Prepare to be spellbound: a bewitching Edinburgh city break
July 14, 2011
EDINBURGH, UK – You might not have noticed (because, hey, maybe you live in an isolated hermit’s hut), but it’s that Harry Potter time again… (For those in the hut: the final film is out this week.) And sure, you could cave to pressure and spend your weekend indoors watching the movies or reading the cannon to bone up for the grand finale–but a true jetsetter would hop on an aeroplane (or broomstick!) to the bewitching curio of a city that started it all, Edinburgh. It’s where JK Rowling penned her books, and many of the stories’ most intriguing details are based on real-life Edinburgh locales and historical events and characters.
And frankly, Harry Potter aside (yeah, we get it, some people just aren’t fans), you still couldn’t make a better choice for a quickie city break than this juicy-yet-bite-sized medieval city. There’s certainly enough nifty stuff to keep a curious tourist poking around for months (or years), but if you stick to the compact historic heart of the city, you’ll have no problems covering in the highlights in a few days. (Beware though that its cobbled charm and storied history can really cast their spell on you–I came on a rush weekend visit and ended up staying for two years…)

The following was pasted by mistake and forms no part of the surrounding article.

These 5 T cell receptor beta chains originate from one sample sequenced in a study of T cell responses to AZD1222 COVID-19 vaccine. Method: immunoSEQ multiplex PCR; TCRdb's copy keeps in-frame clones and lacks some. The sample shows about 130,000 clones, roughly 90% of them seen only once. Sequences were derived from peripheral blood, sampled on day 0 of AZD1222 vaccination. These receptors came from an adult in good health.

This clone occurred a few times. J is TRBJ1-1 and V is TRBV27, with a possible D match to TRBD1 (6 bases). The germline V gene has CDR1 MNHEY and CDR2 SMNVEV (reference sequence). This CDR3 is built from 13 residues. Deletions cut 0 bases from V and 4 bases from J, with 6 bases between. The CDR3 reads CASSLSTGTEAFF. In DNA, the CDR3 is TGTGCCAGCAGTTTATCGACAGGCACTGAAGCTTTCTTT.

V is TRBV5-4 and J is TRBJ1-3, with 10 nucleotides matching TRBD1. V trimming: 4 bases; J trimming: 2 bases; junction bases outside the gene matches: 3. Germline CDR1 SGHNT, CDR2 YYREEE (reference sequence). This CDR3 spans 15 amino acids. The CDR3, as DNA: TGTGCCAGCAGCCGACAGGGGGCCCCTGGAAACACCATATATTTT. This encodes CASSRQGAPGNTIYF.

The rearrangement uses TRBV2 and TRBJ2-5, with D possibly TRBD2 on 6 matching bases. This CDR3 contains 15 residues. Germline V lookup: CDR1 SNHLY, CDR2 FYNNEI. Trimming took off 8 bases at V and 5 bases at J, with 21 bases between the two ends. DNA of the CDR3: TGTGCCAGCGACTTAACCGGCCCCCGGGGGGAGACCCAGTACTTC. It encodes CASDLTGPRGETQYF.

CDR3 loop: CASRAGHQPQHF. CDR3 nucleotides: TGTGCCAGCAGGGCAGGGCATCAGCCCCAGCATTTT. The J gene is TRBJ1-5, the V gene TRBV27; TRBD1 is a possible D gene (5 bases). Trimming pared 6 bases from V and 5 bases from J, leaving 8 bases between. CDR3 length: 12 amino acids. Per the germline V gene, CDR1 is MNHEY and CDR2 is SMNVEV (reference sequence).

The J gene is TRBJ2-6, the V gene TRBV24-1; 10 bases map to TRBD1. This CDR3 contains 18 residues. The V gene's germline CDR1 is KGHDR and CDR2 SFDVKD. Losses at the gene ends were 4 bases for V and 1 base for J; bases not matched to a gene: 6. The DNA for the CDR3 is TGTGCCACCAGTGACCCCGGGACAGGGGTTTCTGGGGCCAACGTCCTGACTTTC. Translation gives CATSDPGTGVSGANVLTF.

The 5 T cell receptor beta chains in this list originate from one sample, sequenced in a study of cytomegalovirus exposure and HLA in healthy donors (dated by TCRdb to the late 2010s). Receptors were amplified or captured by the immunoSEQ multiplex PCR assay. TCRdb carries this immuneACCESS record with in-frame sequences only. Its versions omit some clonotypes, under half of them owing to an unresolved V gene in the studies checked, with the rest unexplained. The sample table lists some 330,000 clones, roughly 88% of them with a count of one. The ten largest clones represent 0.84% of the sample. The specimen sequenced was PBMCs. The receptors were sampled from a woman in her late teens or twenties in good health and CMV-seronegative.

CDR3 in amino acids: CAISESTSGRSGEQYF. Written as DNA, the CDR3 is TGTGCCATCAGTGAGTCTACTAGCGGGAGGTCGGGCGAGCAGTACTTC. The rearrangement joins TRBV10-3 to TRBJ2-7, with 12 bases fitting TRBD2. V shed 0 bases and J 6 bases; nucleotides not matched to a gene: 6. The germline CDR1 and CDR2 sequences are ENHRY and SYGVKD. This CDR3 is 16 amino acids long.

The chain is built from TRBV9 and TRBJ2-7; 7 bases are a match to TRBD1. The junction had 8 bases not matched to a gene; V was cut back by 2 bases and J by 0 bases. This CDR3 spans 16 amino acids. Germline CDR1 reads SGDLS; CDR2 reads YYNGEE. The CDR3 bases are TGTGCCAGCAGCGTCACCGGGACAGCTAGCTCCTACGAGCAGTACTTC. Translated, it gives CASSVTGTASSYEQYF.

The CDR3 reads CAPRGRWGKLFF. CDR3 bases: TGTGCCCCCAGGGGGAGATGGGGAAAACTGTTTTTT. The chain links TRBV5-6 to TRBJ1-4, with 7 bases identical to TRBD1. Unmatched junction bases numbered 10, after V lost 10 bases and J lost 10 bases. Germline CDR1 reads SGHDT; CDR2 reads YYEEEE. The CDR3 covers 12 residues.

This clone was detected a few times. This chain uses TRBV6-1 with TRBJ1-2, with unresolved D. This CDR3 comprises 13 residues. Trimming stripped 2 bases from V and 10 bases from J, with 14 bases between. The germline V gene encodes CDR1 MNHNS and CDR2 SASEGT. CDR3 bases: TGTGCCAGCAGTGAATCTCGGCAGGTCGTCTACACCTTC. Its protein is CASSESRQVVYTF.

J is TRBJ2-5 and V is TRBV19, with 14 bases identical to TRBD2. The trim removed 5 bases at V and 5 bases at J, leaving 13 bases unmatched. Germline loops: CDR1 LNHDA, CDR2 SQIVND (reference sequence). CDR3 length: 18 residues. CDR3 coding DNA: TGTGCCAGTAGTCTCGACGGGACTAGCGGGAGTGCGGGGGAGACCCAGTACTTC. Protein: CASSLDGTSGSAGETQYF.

Assuming you’re not a wizard with time-warp tricks up your sleeve to extend a weekend jaunt into a lifetime of Edinburgh exploration, head straight to the Royal Mile, the “Diagon Alley” of Edinburgh, if you will. This is the heart of the old town, a cobbled road running between Edinburgh Castle and the Queen’s Edinburgh residence, Holyrood Palace. Because of an ancient tax on residents for leaving city walls, Edinburgh’s clever medieval residents turned their sights inward and built a curiously dense, layered city packed around the Royal Mile, with roads running at various levels and buildings shooting up and plunging down at odd angles. All of this is connected by a series of steep, shadowy staircases called “closes”–common spots for otherworldly encounters with wizardy types, according to Edinburgh lore.
Starting from the Holyrood Palace end, stroll up the hill, making sure to dive into any alluring closes and poke around in the touristy boutiques. I usually hit up Royal Mile Whiskies (for smashing scotch), Kinross Cashmere (for high-end Highland knits), and The Edinburgh Fudge Kitchen (for divine free fudge samples). Close to the top you’ll pass 17th century St. Giles Cathedral (make sure to spit on the cobbled Heart of Midlothian in front, as the outlaw set did back when a tollbooth stood on this spot), before carrying up to Edinburgh Castle. After you’ve had your fill of suits of armour, royal apartments, and canons, make sure to scope the vistas to the south from the castle fortifications–you might be able to spy George Heriot’s School, a still-functioning 400+ year old school whose stone towers and stained glass windows are rumored to be the inspiration for Hogwarts.